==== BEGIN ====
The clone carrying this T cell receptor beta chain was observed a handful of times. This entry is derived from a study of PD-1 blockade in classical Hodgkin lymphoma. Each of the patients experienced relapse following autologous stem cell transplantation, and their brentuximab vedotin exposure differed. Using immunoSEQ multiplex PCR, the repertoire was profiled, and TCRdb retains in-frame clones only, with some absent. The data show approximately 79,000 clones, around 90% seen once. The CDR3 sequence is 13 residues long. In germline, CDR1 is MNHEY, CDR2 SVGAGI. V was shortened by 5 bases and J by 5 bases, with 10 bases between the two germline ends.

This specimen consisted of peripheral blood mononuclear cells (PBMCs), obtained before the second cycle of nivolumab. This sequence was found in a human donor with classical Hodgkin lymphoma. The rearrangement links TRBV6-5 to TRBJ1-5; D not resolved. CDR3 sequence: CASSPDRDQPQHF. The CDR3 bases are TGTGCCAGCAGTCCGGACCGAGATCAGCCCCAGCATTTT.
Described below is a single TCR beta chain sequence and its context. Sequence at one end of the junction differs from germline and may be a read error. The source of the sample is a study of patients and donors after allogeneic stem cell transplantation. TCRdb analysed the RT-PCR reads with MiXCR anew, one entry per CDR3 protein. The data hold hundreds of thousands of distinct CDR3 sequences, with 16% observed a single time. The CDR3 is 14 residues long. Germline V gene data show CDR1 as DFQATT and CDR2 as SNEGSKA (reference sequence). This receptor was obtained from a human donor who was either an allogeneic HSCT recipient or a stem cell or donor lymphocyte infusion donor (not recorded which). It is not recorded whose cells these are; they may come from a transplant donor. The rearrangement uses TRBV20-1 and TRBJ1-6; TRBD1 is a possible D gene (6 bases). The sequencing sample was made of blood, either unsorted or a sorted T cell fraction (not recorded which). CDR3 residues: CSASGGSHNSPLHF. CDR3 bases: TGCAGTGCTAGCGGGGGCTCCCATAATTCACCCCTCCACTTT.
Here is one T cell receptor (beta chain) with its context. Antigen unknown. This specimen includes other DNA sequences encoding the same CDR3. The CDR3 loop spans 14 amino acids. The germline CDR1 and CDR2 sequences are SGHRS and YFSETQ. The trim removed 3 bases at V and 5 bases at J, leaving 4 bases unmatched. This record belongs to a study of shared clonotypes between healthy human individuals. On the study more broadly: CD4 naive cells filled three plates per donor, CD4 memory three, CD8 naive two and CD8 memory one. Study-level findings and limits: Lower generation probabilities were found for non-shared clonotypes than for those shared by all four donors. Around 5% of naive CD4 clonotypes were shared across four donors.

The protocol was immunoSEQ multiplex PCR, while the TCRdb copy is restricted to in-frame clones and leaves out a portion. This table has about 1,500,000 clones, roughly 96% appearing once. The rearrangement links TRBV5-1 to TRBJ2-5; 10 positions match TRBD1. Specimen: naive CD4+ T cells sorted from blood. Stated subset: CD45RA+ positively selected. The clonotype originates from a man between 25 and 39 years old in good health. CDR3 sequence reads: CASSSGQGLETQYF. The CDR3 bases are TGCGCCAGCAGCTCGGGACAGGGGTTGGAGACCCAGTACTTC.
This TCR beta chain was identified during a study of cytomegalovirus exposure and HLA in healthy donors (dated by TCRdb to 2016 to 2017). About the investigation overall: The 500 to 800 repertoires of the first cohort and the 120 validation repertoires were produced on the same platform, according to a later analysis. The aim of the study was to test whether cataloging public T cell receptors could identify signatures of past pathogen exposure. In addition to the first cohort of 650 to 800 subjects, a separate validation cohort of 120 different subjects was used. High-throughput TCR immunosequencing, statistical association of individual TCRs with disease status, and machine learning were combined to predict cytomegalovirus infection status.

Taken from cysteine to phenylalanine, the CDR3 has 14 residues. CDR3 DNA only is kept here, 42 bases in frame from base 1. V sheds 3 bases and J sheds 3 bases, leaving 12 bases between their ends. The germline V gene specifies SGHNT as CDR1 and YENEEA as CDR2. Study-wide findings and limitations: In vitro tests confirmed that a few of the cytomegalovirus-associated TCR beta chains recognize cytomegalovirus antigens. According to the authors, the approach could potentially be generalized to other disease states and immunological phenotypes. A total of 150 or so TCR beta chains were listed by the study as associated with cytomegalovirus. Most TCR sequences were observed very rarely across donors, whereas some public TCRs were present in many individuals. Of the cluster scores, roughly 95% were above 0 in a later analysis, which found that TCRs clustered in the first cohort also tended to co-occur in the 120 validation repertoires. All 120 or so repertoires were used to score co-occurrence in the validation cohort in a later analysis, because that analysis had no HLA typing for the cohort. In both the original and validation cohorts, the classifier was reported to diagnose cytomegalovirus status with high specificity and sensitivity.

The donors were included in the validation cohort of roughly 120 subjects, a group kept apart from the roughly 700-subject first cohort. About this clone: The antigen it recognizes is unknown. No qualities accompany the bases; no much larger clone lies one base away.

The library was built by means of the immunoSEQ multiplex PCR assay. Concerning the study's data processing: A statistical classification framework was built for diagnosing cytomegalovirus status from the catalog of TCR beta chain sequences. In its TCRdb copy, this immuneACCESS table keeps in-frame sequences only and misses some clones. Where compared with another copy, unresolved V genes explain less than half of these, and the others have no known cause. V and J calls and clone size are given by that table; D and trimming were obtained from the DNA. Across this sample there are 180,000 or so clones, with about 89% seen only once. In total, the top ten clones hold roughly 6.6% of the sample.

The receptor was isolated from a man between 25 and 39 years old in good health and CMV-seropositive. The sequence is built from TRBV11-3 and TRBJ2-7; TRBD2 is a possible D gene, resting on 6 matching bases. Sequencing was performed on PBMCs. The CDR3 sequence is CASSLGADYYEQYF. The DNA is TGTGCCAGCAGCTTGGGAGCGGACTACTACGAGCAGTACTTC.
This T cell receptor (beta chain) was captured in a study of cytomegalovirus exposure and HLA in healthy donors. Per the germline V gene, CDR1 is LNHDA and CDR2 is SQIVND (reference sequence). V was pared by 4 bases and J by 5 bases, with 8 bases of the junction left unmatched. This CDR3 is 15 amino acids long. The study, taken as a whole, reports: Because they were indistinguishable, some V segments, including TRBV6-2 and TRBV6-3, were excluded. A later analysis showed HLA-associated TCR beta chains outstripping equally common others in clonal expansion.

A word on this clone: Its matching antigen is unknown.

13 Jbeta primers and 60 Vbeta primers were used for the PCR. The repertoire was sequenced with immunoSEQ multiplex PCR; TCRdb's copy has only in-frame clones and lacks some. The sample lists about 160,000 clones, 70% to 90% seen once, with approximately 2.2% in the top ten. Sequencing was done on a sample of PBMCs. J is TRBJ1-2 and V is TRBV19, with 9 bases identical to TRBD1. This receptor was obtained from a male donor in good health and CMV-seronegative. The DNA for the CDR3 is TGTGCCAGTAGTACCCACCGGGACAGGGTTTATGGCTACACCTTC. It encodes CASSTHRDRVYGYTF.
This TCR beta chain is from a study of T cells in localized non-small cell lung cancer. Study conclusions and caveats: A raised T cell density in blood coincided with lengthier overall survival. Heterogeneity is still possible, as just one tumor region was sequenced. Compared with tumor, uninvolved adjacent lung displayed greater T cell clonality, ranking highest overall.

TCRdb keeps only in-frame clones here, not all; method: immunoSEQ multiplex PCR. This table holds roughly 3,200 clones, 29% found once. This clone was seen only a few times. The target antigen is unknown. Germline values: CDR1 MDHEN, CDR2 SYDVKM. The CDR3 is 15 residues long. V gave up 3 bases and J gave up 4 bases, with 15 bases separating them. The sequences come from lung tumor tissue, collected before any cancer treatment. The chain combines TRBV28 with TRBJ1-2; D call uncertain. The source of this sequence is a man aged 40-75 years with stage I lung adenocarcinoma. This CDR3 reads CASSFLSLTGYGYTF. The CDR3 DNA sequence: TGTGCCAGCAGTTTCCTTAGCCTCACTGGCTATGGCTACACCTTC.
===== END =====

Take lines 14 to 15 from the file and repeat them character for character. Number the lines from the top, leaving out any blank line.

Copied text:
This TCR beta chain is from a study of T cells in localized non-small cell lung cancer. Study conclusions and caveats: A raised T cell density in blood coincided with lengthier overall survival. Heterogeneity is still possible, as just one tumor region was sequenced. Compared with tumor, uninvolved adjacent lung displayed greater T cell clonality, ranking highest overall.

TCRdb keeps only in-frame clones here, not all; method: immunoSEQ multiplex PCR. This table holds roughly 3,200 clones, 29% found once. This clone was seen only a few times. The target antigen is unknown. Germline values: CDR1 MDHEN, CDR2 SYDVKM. The CDR3 is 15 residues long. V gave up 3 bases and J gave up 4 bases, with 15 bases separating them. The sequences come from lung tumor tissue, collected before any cancer treatment. The chain combines TRBV28 with TRBJ1-2; D call uncertain. The source of this sequence is a man aged 40-75 years with stage I lung adenocarcinoma. This CDR3 reads CASSFLSLTGYGYTF. The CDR3 DNA sequence: TGTGCCAGCAGTTTCCTTAGCCTCACTGGCTATGGCTACACCTTC.